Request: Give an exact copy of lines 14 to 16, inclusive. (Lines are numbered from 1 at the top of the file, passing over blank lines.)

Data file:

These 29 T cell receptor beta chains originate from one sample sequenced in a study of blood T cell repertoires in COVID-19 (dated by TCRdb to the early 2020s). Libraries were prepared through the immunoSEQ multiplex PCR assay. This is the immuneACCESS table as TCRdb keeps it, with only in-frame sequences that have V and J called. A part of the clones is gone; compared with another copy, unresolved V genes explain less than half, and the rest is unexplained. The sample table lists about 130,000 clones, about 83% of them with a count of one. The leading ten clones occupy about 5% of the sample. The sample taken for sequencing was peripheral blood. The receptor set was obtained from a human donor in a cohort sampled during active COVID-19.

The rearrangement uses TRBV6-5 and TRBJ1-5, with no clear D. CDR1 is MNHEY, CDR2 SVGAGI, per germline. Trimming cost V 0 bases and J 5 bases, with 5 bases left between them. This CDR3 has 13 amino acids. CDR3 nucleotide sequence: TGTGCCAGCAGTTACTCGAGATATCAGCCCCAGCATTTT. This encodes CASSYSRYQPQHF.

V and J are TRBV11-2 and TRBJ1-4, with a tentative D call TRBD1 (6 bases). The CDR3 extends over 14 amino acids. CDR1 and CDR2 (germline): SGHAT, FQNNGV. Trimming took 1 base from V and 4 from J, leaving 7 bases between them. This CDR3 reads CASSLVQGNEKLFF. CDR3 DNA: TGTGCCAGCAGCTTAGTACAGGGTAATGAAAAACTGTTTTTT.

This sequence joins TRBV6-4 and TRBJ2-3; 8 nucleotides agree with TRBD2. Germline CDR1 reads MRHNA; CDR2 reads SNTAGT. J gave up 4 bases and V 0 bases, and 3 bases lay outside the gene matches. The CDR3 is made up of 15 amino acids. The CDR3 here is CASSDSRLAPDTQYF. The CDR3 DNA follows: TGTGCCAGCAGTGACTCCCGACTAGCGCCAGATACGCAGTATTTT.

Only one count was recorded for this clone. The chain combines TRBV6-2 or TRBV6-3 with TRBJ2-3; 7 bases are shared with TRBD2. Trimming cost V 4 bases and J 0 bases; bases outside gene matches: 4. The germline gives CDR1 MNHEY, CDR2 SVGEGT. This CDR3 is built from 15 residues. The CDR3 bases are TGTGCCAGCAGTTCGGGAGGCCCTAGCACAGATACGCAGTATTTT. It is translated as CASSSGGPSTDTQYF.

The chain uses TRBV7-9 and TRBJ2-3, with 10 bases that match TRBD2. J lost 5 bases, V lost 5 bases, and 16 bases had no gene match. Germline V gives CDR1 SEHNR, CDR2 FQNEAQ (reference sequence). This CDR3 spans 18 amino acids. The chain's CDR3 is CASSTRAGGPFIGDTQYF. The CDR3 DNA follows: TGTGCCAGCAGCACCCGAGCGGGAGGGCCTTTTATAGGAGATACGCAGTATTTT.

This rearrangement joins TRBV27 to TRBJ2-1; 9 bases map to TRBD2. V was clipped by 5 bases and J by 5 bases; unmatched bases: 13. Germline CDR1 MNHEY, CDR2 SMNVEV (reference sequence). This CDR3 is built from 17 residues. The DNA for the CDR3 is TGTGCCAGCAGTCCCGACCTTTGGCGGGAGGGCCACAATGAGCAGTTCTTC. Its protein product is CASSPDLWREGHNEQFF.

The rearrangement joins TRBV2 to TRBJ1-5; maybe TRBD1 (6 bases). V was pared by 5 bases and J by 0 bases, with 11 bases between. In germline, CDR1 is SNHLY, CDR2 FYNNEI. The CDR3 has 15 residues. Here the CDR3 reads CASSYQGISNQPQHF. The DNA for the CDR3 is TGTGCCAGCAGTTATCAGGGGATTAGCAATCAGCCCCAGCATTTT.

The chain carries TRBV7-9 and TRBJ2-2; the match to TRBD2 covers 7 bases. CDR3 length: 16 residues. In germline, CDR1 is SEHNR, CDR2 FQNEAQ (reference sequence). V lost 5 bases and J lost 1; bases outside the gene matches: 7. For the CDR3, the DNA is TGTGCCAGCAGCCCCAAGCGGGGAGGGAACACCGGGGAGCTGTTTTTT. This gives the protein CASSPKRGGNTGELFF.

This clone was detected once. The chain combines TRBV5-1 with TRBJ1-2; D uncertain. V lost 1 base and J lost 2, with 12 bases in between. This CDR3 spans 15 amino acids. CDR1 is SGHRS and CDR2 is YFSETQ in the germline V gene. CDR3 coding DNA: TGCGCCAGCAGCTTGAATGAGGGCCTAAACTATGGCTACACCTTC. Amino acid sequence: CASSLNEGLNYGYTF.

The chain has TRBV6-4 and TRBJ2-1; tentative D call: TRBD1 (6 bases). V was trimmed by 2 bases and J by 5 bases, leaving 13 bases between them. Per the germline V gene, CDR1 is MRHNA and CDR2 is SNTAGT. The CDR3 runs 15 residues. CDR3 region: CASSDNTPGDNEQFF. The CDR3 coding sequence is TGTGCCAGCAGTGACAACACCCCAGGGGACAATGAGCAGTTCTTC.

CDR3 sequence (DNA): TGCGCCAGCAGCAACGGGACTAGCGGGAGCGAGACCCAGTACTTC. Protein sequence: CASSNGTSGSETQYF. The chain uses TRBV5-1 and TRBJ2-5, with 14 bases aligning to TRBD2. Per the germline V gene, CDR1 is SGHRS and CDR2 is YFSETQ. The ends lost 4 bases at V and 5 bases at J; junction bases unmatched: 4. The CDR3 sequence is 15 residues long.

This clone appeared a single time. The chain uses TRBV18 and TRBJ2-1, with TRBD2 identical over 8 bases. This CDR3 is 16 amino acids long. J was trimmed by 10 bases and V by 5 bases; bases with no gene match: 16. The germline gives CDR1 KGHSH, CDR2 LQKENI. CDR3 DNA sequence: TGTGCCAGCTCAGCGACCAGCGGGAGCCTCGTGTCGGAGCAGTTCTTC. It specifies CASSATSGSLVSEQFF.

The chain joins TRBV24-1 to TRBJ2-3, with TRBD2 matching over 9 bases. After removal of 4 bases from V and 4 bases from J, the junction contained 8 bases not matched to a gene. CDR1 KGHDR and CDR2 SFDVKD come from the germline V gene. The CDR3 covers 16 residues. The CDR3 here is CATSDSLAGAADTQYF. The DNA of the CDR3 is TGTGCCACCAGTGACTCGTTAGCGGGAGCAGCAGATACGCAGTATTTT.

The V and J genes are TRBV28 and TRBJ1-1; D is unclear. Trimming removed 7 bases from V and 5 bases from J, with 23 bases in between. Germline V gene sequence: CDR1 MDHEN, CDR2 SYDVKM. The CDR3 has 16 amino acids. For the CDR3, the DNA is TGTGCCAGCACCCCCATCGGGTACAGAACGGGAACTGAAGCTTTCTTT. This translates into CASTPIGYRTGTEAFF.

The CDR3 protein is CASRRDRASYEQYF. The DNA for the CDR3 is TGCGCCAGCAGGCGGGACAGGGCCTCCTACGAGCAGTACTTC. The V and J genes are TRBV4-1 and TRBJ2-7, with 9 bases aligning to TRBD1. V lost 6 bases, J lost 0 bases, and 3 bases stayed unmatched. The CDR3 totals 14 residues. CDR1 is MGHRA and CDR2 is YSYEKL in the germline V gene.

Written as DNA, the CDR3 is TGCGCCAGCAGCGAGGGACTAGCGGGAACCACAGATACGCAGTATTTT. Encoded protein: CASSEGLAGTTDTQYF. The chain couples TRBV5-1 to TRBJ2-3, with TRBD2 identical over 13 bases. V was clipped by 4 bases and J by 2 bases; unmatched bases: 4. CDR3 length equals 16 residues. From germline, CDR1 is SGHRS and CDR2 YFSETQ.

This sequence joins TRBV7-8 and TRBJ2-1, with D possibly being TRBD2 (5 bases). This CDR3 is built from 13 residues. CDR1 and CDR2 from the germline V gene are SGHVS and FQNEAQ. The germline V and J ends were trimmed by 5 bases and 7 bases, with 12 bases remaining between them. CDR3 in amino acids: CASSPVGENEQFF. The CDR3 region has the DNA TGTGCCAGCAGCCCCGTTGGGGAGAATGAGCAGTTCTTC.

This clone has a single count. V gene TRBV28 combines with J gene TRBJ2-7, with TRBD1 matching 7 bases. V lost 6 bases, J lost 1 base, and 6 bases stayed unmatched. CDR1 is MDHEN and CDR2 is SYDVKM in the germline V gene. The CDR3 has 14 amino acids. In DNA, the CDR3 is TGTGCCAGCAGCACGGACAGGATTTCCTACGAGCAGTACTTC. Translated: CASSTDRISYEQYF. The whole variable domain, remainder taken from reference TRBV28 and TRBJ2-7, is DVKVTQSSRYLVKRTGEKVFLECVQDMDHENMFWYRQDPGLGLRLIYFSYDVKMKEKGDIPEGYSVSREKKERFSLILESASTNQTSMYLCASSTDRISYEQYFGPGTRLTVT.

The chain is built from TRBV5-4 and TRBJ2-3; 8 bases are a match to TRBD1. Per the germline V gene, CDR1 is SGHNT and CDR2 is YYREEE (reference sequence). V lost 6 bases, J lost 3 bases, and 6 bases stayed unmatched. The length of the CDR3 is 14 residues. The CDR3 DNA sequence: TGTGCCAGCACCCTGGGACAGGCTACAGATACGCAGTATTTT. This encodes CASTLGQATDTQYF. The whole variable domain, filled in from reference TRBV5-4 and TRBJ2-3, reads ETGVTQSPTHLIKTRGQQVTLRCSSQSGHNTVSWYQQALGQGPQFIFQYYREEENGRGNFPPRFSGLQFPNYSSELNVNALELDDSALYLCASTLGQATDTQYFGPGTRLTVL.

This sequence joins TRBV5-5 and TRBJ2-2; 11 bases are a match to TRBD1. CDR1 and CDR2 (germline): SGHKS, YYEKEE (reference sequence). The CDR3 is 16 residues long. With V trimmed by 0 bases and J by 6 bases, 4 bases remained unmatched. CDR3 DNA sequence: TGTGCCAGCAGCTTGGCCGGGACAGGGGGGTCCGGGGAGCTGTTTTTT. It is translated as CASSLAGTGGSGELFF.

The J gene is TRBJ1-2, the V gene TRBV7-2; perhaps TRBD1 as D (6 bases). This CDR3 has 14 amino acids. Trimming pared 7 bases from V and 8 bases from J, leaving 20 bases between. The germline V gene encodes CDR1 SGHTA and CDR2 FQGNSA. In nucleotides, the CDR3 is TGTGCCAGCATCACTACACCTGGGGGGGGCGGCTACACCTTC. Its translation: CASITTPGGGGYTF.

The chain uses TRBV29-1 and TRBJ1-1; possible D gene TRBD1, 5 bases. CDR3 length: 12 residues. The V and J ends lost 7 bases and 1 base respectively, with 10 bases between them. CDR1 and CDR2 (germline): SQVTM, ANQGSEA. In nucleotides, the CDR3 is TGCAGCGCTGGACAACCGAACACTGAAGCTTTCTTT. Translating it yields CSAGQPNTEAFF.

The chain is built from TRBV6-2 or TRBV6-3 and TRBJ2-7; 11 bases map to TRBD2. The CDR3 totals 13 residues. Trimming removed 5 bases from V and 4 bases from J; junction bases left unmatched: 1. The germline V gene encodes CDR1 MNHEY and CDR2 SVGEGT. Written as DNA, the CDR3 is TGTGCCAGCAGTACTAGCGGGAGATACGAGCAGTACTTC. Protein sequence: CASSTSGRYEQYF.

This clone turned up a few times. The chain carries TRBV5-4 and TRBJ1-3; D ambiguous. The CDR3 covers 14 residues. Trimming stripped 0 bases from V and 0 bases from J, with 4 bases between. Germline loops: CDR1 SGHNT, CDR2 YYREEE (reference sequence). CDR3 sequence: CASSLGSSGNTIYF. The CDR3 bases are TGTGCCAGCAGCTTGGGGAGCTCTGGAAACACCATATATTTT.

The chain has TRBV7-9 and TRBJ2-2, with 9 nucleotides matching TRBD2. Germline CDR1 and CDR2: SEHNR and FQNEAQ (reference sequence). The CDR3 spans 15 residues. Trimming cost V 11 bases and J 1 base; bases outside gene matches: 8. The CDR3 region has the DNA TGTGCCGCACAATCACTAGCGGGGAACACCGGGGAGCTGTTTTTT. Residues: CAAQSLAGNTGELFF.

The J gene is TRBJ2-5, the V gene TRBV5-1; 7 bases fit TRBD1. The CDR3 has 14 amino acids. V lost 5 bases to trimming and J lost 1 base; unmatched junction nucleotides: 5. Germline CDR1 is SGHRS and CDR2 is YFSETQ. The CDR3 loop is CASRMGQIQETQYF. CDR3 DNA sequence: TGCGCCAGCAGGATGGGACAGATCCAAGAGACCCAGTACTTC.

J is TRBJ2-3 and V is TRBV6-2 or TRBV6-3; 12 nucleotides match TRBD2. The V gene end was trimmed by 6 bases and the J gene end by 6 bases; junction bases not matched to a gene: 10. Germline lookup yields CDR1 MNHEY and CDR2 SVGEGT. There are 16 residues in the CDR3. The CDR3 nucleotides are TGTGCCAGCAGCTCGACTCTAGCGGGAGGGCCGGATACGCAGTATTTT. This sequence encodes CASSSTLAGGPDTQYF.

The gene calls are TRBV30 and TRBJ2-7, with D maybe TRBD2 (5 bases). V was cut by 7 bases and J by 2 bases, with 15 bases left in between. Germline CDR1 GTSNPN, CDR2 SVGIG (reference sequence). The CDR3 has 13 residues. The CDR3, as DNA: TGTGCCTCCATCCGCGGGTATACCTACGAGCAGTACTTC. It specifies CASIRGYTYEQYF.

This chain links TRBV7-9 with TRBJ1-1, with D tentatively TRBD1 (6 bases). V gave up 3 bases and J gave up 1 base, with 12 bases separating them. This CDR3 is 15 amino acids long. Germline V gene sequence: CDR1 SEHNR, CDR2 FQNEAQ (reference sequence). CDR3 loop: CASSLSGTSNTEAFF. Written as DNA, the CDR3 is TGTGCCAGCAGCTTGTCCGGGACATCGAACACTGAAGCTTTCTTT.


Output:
The chain joins TRBV24-1 to TRBJ2-3, with TRBD2 matching over 9 bases. After removal of 4 bases from V and 4 bases from J, the junction contained 8 bases not matched to a gene. CDR1 KGHDR and CDR2 SFDVKD come from the germline V gene. The CDR3 covers 16 residues. The CDR3 here is CATSDSLAGAADTQYF. The DNA of the CDR3 is TGTGCCACCAGTGACTCGTTAGCGGGAGCAGCAGATACGCAGTATTTT.

The V and J genes are TRBV28 and TRBJ1-1; D is unclear. Trimming removed 7 bases from V and 5 bases from J, with 23 bases in between. Germline V gene sequence: CDR1 MDHEN, CDR2 SYDVKM. The CDR3 has 16 amino acids. For the CDR3, the DNA is TGTGCCAGCACCCCCATCGGGTACAGAACGGGAACTGAAGCTTTCTTT. This translates into CASTPIGYRTGTEAFF.

The CDR3 protein is CASRRDRASYEQYF. The DNA for the CDR3 is TGCGCCAGCAGGCGGGACAGGGCCTCCTACGAGCAGTACTTC. The V and J genes are TRBV4-1 and TRBJ2-7, with 9 bases aligning to TRBD1. V lost 6 bases, J lost 0 bases, and 3 bases stayed unmatched. The CDR3 totals 14 residues. CDR1 is MGHRA and CDR2 is YSYEKL in the germline V gene.